>>A slow 486/4MB laptop and it's strictly DOS only and so sloooow.

>This is something I have been wondering about.  My home computer is a 386 
>sx16 and my work computer is a 386 dx25 (don't laugh).  Will the program 
>even run on these machines and if so, how sloooowww will it be?  Honest 
>guesses will be appreciated.

<ROTFL...>

Sorry couldn't help it but.....oh never mind it's cruel to torment the
afflicted.

I had a look at the software, it's only about 1MB for all the files so
it should run no problem on a low spec machine (particularly is you have
4MB Memory or so)

My guess is that it will run in a DOS only session. A P5 90 takes about
35seconds to process all carbon arrows (incl ACE) and all aluminium
arrows for a recurve setup on maximum detail (when running in a Windows
DOS shell). It's very much faster if you narrow the range of shafts eg 7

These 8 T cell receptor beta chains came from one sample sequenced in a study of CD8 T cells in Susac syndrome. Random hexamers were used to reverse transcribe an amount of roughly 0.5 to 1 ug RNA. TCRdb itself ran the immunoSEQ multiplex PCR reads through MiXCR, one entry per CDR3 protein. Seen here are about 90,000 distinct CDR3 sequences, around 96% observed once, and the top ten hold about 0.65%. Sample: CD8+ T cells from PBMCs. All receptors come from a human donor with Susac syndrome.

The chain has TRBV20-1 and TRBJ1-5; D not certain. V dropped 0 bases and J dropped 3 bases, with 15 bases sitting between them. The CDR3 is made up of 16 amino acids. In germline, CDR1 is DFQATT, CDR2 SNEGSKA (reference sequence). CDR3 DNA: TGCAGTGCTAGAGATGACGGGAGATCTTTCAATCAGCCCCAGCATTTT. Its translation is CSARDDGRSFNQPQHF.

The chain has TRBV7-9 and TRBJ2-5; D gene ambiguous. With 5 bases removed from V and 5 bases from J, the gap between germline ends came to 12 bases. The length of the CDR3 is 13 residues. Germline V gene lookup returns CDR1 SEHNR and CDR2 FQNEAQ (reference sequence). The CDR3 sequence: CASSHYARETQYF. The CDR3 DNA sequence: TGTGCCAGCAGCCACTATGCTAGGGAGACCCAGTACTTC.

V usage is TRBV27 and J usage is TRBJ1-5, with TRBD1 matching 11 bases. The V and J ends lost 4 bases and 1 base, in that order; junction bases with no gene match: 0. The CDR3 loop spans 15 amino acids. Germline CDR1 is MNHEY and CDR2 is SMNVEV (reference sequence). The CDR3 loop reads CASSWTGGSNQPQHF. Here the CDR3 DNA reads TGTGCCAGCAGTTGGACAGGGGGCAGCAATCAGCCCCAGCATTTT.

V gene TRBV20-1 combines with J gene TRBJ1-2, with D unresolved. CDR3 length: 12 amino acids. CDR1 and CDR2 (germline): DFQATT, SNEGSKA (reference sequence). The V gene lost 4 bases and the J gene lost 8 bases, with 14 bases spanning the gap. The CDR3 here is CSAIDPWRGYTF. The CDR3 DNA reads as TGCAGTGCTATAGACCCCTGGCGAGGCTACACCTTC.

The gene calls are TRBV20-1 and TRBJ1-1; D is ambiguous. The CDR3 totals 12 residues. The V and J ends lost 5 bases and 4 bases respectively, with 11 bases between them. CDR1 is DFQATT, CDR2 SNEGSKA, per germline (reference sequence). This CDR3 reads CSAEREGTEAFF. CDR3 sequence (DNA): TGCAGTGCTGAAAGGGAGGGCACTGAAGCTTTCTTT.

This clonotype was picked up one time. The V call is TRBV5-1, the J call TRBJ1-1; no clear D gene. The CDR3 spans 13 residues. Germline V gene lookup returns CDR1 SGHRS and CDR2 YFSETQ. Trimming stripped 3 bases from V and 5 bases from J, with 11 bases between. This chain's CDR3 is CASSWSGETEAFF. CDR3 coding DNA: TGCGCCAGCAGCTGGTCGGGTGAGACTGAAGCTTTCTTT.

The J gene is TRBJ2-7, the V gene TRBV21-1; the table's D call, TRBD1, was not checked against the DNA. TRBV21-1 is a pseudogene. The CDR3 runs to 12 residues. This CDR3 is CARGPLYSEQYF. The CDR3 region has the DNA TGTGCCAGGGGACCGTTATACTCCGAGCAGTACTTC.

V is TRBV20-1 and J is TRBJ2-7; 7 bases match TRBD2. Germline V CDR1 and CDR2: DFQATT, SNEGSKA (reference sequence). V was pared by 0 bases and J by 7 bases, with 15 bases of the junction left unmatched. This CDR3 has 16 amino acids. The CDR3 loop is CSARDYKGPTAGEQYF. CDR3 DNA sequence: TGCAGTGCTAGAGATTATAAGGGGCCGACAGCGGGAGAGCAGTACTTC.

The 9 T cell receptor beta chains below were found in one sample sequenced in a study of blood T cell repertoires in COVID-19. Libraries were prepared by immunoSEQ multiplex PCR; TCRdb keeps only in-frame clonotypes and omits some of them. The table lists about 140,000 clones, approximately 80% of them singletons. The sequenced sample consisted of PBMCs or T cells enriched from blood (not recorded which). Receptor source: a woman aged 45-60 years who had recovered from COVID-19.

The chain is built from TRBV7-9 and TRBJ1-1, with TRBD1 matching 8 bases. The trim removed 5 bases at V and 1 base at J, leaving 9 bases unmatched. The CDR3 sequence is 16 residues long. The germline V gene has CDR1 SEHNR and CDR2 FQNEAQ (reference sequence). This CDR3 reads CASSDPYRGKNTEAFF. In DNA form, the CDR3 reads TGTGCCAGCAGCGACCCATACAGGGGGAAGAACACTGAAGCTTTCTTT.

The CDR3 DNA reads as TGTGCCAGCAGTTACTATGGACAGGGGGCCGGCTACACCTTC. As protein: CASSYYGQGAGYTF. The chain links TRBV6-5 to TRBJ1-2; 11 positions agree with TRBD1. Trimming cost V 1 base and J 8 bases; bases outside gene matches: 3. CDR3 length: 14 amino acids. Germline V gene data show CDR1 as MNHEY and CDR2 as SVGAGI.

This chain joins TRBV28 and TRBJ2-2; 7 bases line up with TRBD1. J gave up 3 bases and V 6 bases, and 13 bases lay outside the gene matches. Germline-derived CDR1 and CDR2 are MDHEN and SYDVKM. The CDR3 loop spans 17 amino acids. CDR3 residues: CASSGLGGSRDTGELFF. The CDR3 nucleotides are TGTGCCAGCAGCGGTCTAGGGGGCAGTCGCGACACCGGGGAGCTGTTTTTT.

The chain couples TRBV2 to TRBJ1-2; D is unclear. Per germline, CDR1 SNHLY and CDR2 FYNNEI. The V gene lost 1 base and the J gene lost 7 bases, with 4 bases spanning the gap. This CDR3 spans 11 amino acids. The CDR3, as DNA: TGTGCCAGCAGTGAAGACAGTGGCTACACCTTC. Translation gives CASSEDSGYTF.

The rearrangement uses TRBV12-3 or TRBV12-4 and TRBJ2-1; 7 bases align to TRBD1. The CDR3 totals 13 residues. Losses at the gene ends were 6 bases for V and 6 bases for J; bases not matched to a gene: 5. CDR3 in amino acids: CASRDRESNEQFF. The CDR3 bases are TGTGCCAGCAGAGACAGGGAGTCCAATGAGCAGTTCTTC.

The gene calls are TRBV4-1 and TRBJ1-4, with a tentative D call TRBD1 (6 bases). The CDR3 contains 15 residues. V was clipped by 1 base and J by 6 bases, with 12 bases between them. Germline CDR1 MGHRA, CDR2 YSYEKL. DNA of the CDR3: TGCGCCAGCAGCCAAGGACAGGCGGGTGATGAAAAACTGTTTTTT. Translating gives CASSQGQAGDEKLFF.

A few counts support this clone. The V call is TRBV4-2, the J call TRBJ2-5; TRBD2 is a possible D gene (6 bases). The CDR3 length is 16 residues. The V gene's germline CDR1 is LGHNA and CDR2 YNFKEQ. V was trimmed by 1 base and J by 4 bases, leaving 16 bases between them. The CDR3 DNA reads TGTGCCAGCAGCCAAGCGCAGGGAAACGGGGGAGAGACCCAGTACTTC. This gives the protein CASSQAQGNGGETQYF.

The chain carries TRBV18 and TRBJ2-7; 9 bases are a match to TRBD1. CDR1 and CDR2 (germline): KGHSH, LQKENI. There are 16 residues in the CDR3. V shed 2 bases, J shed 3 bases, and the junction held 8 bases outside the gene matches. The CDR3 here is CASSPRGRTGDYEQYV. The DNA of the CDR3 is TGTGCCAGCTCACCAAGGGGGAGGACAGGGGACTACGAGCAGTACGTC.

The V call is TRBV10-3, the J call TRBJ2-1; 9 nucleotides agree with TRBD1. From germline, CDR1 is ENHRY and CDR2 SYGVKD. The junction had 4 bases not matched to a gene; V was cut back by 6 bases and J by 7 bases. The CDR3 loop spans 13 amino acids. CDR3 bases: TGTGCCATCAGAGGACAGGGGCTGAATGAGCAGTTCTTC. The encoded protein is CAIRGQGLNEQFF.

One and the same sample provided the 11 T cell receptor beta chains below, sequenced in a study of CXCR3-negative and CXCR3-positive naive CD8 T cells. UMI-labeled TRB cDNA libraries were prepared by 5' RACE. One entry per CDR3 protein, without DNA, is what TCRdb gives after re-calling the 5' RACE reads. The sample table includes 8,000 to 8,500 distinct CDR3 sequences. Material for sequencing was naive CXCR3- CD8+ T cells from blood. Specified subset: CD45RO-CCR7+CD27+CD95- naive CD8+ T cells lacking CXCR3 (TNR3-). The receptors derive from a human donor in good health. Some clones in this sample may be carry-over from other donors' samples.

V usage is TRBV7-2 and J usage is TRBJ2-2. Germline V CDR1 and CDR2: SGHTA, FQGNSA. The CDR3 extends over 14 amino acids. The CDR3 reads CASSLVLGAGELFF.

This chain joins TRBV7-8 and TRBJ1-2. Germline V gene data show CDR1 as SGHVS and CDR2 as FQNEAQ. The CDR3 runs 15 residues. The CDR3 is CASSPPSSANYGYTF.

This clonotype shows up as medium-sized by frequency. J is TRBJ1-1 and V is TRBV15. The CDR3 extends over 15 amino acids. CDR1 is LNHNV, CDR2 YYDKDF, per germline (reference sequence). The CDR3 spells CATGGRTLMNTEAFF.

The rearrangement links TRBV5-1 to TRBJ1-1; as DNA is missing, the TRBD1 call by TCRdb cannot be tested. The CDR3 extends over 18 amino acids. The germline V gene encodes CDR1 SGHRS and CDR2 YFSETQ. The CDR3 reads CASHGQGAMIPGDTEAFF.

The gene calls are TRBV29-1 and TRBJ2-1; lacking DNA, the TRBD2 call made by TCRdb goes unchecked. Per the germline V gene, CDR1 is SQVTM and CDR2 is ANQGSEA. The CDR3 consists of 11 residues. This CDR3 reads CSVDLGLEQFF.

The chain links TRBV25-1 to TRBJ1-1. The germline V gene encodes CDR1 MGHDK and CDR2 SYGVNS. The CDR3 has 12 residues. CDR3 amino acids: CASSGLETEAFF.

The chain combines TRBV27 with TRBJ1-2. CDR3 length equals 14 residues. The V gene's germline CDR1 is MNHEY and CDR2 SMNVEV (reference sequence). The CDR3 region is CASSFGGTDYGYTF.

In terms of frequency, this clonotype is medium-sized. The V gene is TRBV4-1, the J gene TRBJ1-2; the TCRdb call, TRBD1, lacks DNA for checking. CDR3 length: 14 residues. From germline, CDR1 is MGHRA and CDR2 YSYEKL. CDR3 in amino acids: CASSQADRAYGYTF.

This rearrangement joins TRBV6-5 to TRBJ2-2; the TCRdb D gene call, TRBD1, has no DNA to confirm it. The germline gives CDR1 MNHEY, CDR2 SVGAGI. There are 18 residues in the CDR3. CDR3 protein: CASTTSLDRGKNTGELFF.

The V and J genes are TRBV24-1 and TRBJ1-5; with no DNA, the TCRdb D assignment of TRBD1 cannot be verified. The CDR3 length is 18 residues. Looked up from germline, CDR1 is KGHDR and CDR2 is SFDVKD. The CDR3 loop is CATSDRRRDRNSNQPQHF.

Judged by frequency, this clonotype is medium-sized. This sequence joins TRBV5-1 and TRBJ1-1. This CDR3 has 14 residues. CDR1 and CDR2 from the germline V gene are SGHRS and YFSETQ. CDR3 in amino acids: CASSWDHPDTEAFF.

seconds if you restrict to ACE only. A 486 25 MHz (I think) took about
1min or so to do similar but running from DOS. I guess your 386's will 
be around 2 minutes to process each change. 

So useable, just go and make a de-caf coffee while you wait ;-)

I have a 386 20 kicking around somewhere, I'll try to remember to load
the software onto it and see how it runs...if I haven't posted the
results E-mail me and remind me to do it. I spend all day in front of
this damn goggle box so I don't usually spend much time at home!

--
John Dickson,(aka Stretch)      

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From           bhanson@pebbles.uswnvg.com (Brian Hanson)
Date           25 Jan 1996 02:07:44 GMT